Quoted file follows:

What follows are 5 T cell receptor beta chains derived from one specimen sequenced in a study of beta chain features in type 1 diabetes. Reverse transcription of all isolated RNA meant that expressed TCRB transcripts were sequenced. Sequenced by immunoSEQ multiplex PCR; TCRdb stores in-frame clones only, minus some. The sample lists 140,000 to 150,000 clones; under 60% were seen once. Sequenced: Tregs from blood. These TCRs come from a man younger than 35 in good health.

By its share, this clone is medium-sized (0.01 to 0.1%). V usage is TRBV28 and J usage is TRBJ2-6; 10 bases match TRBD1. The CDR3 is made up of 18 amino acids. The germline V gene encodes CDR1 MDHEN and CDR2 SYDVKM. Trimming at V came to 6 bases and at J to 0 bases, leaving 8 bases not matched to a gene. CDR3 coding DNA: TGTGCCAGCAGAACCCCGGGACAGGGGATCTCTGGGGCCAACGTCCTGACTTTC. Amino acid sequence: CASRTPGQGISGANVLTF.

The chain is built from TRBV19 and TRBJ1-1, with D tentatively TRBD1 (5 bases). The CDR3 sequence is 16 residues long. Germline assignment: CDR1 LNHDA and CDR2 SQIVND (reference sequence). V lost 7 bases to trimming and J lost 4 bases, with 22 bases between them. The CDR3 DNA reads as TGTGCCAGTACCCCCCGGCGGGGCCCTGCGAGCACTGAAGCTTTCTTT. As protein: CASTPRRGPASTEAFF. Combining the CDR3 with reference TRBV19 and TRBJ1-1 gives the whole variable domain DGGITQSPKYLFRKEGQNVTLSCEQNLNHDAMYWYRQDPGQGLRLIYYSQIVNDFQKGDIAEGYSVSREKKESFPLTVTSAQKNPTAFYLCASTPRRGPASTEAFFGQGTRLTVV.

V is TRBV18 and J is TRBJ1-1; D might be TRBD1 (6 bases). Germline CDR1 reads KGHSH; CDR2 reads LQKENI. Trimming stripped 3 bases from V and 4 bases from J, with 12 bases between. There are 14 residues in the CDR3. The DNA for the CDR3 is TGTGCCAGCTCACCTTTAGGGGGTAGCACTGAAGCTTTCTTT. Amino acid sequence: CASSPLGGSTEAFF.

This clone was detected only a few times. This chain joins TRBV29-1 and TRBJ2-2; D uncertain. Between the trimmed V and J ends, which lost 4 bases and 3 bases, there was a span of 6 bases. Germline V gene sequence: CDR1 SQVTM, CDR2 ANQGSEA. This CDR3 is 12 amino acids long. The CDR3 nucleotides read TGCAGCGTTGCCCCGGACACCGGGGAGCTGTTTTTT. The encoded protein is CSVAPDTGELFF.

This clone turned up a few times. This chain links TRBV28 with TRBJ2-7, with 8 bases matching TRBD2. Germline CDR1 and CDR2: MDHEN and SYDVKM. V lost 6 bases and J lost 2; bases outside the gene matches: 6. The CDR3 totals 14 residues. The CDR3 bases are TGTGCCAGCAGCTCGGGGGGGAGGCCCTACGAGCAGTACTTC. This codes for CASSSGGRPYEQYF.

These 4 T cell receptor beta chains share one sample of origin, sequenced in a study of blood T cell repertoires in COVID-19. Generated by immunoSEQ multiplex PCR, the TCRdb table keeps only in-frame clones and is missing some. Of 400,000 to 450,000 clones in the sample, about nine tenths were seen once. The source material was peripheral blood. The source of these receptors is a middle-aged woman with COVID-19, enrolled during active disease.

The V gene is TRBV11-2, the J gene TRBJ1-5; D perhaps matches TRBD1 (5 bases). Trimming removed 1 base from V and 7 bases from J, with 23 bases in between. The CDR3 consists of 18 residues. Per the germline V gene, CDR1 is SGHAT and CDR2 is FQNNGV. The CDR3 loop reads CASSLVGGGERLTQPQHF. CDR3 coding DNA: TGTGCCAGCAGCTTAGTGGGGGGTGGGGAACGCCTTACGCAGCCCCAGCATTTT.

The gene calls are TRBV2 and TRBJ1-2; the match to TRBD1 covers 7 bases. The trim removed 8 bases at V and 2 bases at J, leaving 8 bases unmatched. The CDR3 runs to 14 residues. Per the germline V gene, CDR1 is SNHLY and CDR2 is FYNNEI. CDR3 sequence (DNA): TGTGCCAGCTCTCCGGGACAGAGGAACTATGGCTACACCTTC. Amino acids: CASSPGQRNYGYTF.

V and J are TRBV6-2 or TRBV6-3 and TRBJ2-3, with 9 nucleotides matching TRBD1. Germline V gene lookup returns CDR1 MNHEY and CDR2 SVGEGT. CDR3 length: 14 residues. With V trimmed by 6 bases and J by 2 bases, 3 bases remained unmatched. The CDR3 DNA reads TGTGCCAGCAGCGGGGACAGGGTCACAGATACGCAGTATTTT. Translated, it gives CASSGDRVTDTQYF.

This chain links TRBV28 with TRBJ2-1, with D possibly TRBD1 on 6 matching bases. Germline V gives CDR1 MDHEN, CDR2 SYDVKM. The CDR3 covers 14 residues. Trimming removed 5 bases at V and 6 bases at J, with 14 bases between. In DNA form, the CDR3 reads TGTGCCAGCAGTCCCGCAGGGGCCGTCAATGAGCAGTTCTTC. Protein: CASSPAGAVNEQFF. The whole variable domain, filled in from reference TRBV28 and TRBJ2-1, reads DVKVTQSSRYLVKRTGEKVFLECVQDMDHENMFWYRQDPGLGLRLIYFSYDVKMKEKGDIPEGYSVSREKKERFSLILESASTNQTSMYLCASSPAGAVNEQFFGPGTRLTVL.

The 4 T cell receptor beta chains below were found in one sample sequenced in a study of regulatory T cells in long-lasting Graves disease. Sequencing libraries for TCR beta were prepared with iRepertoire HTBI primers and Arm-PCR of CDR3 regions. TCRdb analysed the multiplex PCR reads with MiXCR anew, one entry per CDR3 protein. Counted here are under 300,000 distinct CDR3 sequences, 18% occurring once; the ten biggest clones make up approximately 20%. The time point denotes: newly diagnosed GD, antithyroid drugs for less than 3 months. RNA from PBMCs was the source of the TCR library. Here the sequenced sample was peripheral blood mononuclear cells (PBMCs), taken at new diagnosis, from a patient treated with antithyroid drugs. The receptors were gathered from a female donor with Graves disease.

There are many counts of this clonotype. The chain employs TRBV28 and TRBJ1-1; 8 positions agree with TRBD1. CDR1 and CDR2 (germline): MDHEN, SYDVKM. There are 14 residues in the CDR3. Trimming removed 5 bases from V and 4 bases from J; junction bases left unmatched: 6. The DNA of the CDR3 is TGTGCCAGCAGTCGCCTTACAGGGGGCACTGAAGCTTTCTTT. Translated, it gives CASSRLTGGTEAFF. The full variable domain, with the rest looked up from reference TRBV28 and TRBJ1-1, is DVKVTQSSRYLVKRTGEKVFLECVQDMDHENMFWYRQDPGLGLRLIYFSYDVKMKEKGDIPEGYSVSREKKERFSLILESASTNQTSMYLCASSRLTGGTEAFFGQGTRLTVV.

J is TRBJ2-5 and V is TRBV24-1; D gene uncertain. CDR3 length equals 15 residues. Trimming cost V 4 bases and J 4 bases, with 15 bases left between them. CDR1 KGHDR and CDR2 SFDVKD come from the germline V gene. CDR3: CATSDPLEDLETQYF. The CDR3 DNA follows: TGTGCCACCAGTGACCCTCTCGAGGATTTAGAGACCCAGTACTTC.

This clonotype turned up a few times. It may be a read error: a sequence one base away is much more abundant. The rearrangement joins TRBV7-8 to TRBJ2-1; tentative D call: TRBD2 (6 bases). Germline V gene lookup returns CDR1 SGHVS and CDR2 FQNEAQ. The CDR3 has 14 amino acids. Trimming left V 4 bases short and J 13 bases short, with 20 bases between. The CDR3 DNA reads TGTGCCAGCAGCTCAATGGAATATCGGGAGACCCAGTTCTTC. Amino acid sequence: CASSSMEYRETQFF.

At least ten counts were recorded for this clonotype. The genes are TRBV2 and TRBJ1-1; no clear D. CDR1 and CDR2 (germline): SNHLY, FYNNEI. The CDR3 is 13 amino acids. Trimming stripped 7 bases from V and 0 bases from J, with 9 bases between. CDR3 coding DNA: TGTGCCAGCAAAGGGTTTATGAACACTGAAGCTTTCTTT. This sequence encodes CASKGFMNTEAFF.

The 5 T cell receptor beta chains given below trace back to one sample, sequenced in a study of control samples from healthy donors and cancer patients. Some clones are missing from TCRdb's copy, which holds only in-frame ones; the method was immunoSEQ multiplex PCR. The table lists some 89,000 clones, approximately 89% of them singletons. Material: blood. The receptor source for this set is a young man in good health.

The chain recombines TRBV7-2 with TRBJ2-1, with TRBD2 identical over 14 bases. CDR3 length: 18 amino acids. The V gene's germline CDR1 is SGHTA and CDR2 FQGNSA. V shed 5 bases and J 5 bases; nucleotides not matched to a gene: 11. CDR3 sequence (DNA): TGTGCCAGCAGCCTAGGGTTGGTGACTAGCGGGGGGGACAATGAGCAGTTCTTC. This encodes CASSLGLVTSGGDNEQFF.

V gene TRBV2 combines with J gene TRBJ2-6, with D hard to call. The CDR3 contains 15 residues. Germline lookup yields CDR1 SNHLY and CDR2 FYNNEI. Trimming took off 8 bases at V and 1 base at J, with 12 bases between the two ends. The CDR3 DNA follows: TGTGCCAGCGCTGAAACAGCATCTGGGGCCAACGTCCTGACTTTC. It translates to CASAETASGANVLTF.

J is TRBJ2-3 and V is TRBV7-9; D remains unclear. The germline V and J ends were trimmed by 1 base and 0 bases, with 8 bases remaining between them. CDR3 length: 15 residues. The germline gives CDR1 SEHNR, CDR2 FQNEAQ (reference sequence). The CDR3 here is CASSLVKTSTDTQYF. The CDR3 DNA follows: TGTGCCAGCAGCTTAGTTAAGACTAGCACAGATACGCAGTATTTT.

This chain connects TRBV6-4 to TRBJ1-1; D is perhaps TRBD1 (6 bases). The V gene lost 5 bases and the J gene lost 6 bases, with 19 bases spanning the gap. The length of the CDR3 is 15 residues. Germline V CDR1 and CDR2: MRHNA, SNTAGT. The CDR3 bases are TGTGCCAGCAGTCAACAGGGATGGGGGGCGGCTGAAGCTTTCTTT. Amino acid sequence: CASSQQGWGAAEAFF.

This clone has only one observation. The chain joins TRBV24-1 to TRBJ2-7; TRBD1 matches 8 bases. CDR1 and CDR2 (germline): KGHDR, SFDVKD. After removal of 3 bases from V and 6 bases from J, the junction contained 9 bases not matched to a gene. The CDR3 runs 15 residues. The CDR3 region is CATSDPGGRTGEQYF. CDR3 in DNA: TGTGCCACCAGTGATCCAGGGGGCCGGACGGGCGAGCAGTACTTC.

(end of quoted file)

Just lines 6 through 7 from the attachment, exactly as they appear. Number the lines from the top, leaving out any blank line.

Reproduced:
This clone turned up a few times. This chain links TRBV28 with TRBJ2-7, with 8 bases matching TRBD2. Germline CDR1 and CDR2: MDHEN and SYDVKM. V lost 6 bases and J lost 2; bases outside the gene matches: 6. The CDR3 totals 14 residues. The CDR3 bases are TGTGCCAGCAGCTCGGGGGGGAGGCCCTACGAGCAGTACTTC. This codes for CASSSGGRPYEQYF.

These 4 T cell receptor beta chains share one sample of origin, sequenced in a study of blood T cell repertoires in COVID-19. Generated by immunoSEQ multiplex PCR, the TCRdb table keeps only in-frame clones and is missing some. Of 400,000 to 450,000 clones in the sample, about nine tenths were seen once. The source material was peripheral blood. The source of these receptors is a middle-aged woman with COVID-19, enrolled during active disease.